The converse of this is also true. If several inbred strains are mixed together, then the phenotypic variation in the combined population will be less than that of the individual inbred strains taken together.

The coefficient of inbreeding never quite reaches 100 per cent. Therefore, no strain is ever fully inbred.

Moreover, the coefficient of inbreeding is calculated on the assumption that the reproductive performance of heterozygotes is equal to that of homozygotes, and that no mutation occurs. Both of these assumptions are incorrect, and lead to a slight overestimate of the actual level of inbreeding.

On the other hand, it is assumed that the base population has a coefficient of inbreeding of zero.

In practice, many inbred strains are derived from outbred stocks which may have been maintained as closed colonies with a restricted population size for many generations, as a result of which they may already be highly inbred.

Inbreeding Depression

Inbreeding depression is a decline in reproductive performance, ability to survive and other characteristics associated with fitness as a result of inbreeding.

It occurs as a result of “uncovering” deleterious recessive genes by making them homozygous and is a consequence of the evolution of dominance of loci concerned with fitness characters.

The direction of the change is towards the value of the more recessive alleles. Inbreeding depression does not occur for those characters where the heterozygote is intermediate between the two homozygotes.

The degree of inbreeding depression depends on the previous history of the stock. A stock which has been kept as a closed population for many generations will already be partly inbred; hence, full-sib mating may not result in much inbreeding depression.

Inbreeding depression varies substantially among different lines. Anyone starting a new inbreeding project should do so on a sufficiently large scale to allow for extinction of a proportion of the lines during the first few generations.

Once an inbred strain has been established, no further inbreeding depression should occur. Any decline in breeding performance will be due either to environmental influences (particularly disease) or in some cases to new deleterious mutations becoming fixed in the strain.

Inbred Strains

The decision as to whether a strain is sufficiently inbred for any particular research project is largely arbitrary.

The Committee on Standardized Genetic Nomenclature for Mice decided in 1952 that 20 generations of full-sib mating (or its genetic equivalent), at which time F= 98.6 per cent, is the minimum level of inbreeding required before a strain of mice can be designated as an inbred strain.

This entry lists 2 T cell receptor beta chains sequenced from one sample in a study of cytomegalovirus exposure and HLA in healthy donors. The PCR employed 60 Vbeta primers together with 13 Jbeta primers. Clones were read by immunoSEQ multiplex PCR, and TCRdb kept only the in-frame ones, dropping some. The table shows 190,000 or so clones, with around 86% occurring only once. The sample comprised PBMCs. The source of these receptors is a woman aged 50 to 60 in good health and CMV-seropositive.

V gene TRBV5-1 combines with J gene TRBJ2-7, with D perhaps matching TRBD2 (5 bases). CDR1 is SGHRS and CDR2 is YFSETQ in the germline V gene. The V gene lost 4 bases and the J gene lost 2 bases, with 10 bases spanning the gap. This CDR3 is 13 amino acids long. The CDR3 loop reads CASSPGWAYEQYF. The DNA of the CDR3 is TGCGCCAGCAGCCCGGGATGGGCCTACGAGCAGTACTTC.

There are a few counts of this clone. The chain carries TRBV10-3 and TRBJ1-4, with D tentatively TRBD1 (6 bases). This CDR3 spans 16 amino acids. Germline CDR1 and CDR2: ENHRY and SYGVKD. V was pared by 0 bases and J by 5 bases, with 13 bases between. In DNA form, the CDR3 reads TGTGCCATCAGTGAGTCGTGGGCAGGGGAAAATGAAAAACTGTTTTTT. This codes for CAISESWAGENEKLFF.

However, the coefficient of inbreeding never quite reaches 100 per cent so no strain is ever fully inbred.

Moreover, the coefficient of inbreeding is calculated on the assumption that the reproductive performance of heterozygotes is equal to that of homozygotes, and that no mutation occurs.

Both of these assumptions are incorrect, and lead to a slight overestimate of the actual level of inbreeding. But it is also assumed that the base population has a coefficient of inbreeding of zero.

Many inbred strains are derived from outbred stocks which have been maintained as closed colonies with a restricted population size for many generations, as a result of which they may already be highly inbred.

Inbreeding is defined in terms of the probability of heterozygosity at a locus. However, all inbred strains used in biomedical research should also be isogenic, i.e. all individuals within an inbred strain should be genetically identical (apart from residual segregation due to the impossibility of achieving fully inbred strains).

In fact it is isogenicity rather than homozygosity that is the most useful property of inbred strains, and the two are distinct properties which should not be confused. Isogenicity is achieved by ensuring that all individuals trace back to a common ancestral full-sib breeding pair in the twentieth or a subsequent generation.

All parallel substrains should be eliminated. F1 hybrids, i.e. the first-generation cross between two inbred strains, are isogenic but not homozygous. It is unfortunate that the terms inbred and `outbred’ which describe breeding methods rather than a genetic property of a group of animals, have become so widely accepted.

In summary, Inbreeding is the mating of individuals more closely related to each other than the average relationship within the population concerned.

The incidence of metabolic disorders, structural abnormalities and inherited disease conditions caused by harmful recessive genes increases are results of inbreeding. Inbreeding can occur through self-fertilization and observed in monoecious plants and hermaphrodite animals and also when parthenogenesis takes place.

Sibling marriages in humans, where marriage between brother and sister; or in cases where there is direct relationship with parent (mating between father and daughter) and direct and collaterally related parents.

Inbreeding study is an important tool in predicting the effects of inbreeding and assessing the risk of inheritable genetic defects. The rate of inbreeding depends on the degree of relationship between the mating partners.

Inbreeding occur in both plants and animals. When they occur the results is devastating. It has predictable effects and assessable risks in the populations. The rate of which depend on how closely related the reproducing individuals are.

Read Also : Cytological principles of plant breeding

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Benadine Nonye is an agricultural consultant and a writer with several years of professional experience in the agriculture industry. - National Diploma in Agricultural Technology - Bachelor's Degree in Agricultural Science - Master's Degree in Science Education - PhD Student in Agricultural Economics and Environmental Policy... Visit My Websites On: 1. Agric4Profits.com - Your Comprehensive Practical Agricultural Knowledge and Farmer’s Guide Website! 2. WealthinWastes.com - For Effective Environmental Management through Proper Waste Management and Recycling Practices! Join Me On: Twitter: @benadinenonye - Instagram: benadinenonye - LinkedIn: benadinenonye - YouTube: Agric4Profits TV and WealthInWastes TV - Pinterest: BenadineNonye4u - Facebook: BenadineNonye